While the battle over pension/retirement rights rumbles on in France with no sign of protesting workers becoming exhausted, as Macron was perhaps hoping for, the French police have again underlined their anti-worker, anti-poor, anti-immigrant reputation that they have justly earned throughout the yellow vest fuel price battles and various industrial and educational battles plus the current war on France’s streets waged against the masses by them on behalf of the French ruling class. A 17 year old child, named only as Nahel, was shot at point-blank range on 27 June after allegedly failing to obey police officers who had told him to pull over in the west Paris suburb of Nanterre. The media are reporting that this boy was driving without a licence but even the state prosecutor of Nanterre admits that this was not an incident that warranted the use of firearms. The police officer who fired the gun which killed the child has been arrested on suspicion of murder.
Nahel had apparently been followed by police, they claim that they had blue flashing lights on, after being spotted driving “fast” in a bus lane in a Mercedes with a Polish number plate. When Nahel came to a standstill at a traffic light, the officers shouted to Nahel not to drive off again and pointed their guns at the vehicle. According to Pascal Prache, the state prosecutor in Nanterre, “The officer who shot the teenager has told investigators he had done so to ‘avoid the vehicle fleeing again’ and because of ‘the dangerousness of the driver, causing the officer to fear that someone could be knocked over’.”
Not only Paris but other major cities in France saw an immediate outpouring of anger against the police in general as people took to the streets in marches, protests and riots.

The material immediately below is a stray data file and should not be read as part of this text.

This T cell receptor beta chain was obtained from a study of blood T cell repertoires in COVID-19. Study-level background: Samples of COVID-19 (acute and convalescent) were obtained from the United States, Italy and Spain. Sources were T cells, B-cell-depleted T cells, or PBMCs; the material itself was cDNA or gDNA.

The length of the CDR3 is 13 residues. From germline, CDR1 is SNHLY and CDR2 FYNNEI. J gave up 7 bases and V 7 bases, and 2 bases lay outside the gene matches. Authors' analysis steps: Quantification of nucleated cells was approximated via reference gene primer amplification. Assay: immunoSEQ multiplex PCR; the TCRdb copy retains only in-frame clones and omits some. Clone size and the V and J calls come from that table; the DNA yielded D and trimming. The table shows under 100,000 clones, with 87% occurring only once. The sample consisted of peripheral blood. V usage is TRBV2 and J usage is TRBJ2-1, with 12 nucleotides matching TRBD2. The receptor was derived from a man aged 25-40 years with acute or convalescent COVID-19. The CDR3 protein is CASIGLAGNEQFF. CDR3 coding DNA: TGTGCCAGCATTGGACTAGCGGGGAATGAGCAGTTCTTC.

The murdered child, Nahel, was a student at Louis-Blériot Lycée (sixth form college) in Suresnes. He worked nights delivering pizzas and played rugby league with Ovale Citoyen.
Jeff Puech, chairman of Ovale Citoyen defended the memory of Nahel against those who have tried to portray him a some lawless thug, saying “He was someone who wanted to integrate socially and professionally, not a kid who lived off drug dealing or petty crime.”
President Macron who usually supports his uniformed thugs had to call the incident (murder) “inexplicable and unforgivable”, adding: “Nothing can justify the death of a young person,” before promising that there would be no leniency for the officer accused of killing Nahel. This was followed by a twitter message later expressing “gratitude to the forces of law and order who protect us”! Of course, walking in the middle of the road runs the risk of being hit by traffic going in both directions. Not only are those angry protesters not believing that Macron is sincere in his statements about punishing this murderer in a police uniform but the police trade union are also not accepting his sincerity re his “gratitude” to them!
Nahel’s grieving mother has lost her only child, another youngster from an immigrant background, another boy from the poorer sections of France’s cities where the French police treat the communities in general and the young in particular as criminals just waiting to be jailed beaten or shot. Nahel had no criminal record yet even the British media when reporting on this have been trying to slur the child’s memory with inuendo but not a single fact.
This is being written as the second night of protests against the French police and Macron’s government take place in cities and towns across France with arson attacks reported on Fresnes prison in the Paris region overnight, the courthouse in nearby Asnières-sur-Seine was attacked as were numerous police stations across the country. The French working class are open-eyed to who the French police work for and who they will always be against (certainly while capitalism is the political system) and once again, across the Channel in Britain, we have to wonder at the general lack of understanding on that score. And that lack of understanding here is why the British state can bring in such anti-worker laws that allow British police to do anything, including breaking laws, to keep us down.